Let’s do a descriptive visualization of the key quantitative variables we will use in our analysis. The seaborn package is wonderful for making beautiful graphs out-of-the box. The distribution plot (distplot) shows the density of the distribution of a given variable on the y-axis, along the range of the variable (displayed on the x-axis). Note that there are some missing values for year- some additional wrangling is needed to plot this variable.
The year variable ranges between 1986 to 2013 with a mean of 2009.13 and a standard deviation of 2.38. The wine price variable ranges from $7.99 to $1899, with a mean of $38.44 and a standard deviation of $71.02. We can see that, while the distribution of year is relatively normal, the distribution of wine price has a heavy right-skew (as is often the case with price or sales data).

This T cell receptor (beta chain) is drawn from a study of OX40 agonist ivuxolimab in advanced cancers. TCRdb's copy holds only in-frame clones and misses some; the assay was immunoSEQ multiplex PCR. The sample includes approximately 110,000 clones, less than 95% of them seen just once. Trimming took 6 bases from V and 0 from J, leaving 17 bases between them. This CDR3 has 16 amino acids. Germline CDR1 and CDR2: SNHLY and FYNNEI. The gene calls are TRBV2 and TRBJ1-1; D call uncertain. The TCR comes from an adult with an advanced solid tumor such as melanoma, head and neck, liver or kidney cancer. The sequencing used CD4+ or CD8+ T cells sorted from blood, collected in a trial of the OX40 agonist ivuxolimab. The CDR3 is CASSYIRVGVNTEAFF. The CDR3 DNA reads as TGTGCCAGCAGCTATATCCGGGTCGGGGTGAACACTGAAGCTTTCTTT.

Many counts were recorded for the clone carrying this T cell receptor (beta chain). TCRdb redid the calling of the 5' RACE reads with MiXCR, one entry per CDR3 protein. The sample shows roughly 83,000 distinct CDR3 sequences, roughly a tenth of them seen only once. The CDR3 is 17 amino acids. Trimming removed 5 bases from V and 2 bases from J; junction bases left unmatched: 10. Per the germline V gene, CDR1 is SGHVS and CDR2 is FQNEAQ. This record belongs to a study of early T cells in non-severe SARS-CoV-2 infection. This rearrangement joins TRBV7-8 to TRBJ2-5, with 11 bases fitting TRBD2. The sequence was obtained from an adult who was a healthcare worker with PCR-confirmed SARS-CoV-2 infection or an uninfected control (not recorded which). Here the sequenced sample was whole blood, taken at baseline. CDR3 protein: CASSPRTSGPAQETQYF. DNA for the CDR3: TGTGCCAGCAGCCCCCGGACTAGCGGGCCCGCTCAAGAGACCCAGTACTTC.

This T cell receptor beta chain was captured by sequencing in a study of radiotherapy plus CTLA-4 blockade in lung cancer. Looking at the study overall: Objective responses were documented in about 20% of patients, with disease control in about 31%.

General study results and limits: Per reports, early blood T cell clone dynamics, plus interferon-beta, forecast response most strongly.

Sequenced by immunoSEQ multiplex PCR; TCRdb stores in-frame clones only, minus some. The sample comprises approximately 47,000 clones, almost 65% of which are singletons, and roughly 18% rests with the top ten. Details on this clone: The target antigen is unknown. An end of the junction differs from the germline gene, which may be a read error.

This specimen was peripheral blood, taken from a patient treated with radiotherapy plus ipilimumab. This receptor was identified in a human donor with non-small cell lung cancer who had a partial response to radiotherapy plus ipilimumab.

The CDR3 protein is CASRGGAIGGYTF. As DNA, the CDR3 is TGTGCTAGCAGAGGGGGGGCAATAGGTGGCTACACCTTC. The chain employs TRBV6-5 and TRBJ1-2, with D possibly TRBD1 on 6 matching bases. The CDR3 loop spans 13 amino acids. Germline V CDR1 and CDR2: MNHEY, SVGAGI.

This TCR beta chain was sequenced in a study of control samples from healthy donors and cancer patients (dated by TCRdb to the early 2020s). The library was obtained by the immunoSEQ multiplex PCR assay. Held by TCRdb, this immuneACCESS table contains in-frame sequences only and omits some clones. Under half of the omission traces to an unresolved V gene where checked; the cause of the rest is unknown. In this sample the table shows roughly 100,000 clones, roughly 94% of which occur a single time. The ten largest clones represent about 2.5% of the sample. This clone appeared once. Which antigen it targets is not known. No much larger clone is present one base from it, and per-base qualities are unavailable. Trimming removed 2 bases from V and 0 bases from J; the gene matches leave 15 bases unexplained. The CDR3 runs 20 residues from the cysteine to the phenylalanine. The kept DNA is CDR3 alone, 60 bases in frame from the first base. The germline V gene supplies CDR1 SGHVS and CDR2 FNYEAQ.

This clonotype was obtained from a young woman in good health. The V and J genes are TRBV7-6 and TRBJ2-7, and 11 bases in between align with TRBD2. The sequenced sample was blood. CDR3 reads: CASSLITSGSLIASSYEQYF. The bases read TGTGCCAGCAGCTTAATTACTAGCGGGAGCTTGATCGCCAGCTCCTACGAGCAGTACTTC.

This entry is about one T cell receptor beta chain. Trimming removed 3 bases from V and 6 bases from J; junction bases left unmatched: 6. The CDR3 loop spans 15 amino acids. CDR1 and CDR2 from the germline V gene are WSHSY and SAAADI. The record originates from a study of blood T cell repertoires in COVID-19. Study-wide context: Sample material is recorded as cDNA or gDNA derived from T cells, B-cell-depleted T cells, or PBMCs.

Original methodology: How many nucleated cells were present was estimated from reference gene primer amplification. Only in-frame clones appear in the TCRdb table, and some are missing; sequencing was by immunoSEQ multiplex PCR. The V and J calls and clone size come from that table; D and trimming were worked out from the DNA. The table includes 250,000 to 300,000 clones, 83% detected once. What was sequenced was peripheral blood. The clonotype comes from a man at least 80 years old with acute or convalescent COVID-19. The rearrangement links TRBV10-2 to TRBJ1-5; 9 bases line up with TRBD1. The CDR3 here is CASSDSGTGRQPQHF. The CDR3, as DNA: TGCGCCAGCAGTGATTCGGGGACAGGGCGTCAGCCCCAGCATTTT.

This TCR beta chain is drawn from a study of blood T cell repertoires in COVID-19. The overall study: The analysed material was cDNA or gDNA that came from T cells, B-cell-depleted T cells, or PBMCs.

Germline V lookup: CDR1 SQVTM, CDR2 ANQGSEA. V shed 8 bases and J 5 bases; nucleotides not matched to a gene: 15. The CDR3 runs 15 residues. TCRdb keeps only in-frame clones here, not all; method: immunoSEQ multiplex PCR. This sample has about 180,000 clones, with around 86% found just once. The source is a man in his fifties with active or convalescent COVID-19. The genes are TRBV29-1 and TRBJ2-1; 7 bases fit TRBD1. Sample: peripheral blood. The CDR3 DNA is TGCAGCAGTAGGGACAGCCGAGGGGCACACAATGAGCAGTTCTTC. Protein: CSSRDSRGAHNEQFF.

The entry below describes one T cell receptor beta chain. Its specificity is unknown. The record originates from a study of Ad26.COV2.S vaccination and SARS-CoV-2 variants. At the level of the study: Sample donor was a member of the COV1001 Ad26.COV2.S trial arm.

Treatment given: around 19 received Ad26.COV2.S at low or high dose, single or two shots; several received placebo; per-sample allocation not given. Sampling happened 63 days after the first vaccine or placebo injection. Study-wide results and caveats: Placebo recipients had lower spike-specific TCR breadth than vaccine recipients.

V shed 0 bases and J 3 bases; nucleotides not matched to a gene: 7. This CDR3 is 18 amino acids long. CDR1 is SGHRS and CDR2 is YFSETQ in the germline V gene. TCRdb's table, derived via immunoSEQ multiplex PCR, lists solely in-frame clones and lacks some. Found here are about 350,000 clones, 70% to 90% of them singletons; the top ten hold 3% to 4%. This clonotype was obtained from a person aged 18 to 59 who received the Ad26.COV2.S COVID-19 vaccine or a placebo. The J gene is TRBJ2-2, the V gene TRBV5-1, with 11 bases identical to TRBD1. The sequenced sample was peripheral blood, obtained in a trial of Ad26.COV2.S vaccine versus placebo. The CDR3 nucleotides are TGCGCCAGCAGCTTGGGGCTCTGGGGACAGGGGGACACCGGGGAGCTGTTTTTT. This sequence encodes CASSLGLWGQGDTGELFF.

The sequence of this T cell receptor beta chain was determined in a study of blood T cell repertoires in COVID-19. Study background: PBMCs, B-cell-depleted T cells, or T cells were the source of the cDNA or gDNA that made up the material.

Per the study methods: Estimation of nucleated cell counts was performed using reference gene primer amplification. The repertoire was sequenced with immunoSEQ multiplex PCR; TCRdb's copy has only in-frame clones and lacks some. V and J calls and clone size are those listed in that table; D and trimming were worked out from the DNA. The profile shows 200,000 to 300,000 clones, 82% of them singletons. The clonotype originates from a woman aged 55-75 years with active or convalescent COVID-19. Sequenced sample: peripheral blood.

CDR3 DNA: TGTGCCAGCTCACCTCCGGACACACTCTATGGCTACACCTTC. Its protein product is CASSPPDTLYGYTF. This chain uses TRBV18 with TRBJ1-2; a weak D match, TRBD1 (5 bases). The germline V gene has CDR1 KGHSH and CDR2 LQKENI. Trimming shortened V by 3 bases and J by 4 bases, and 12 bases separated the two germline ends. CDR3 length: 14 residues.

For modeling purposes, when using monetary data as the dependent variable (also called the outcome or target), it is often good to work with a log-transformed version of the variable. Let’s see what the distribution of price looks like when log-transformed (using the numpy library to do the log transformation):
This distribution looks much more normal, and will be a good choice to use in subsequent modeling.
One final variable remains to be described, and that is the Appellation Region Name, which contains the region from which each wine originates. The *countplot *in seaborn makes a very nice representation of the counts of the appellation regions.
The vast majority of the wines come from California, with Italy, South America and Australia also well-represented. The French wines are also quite frequent, though they are split up according to region. I was surprised to see that Washington also has a fair amount of wines in the list.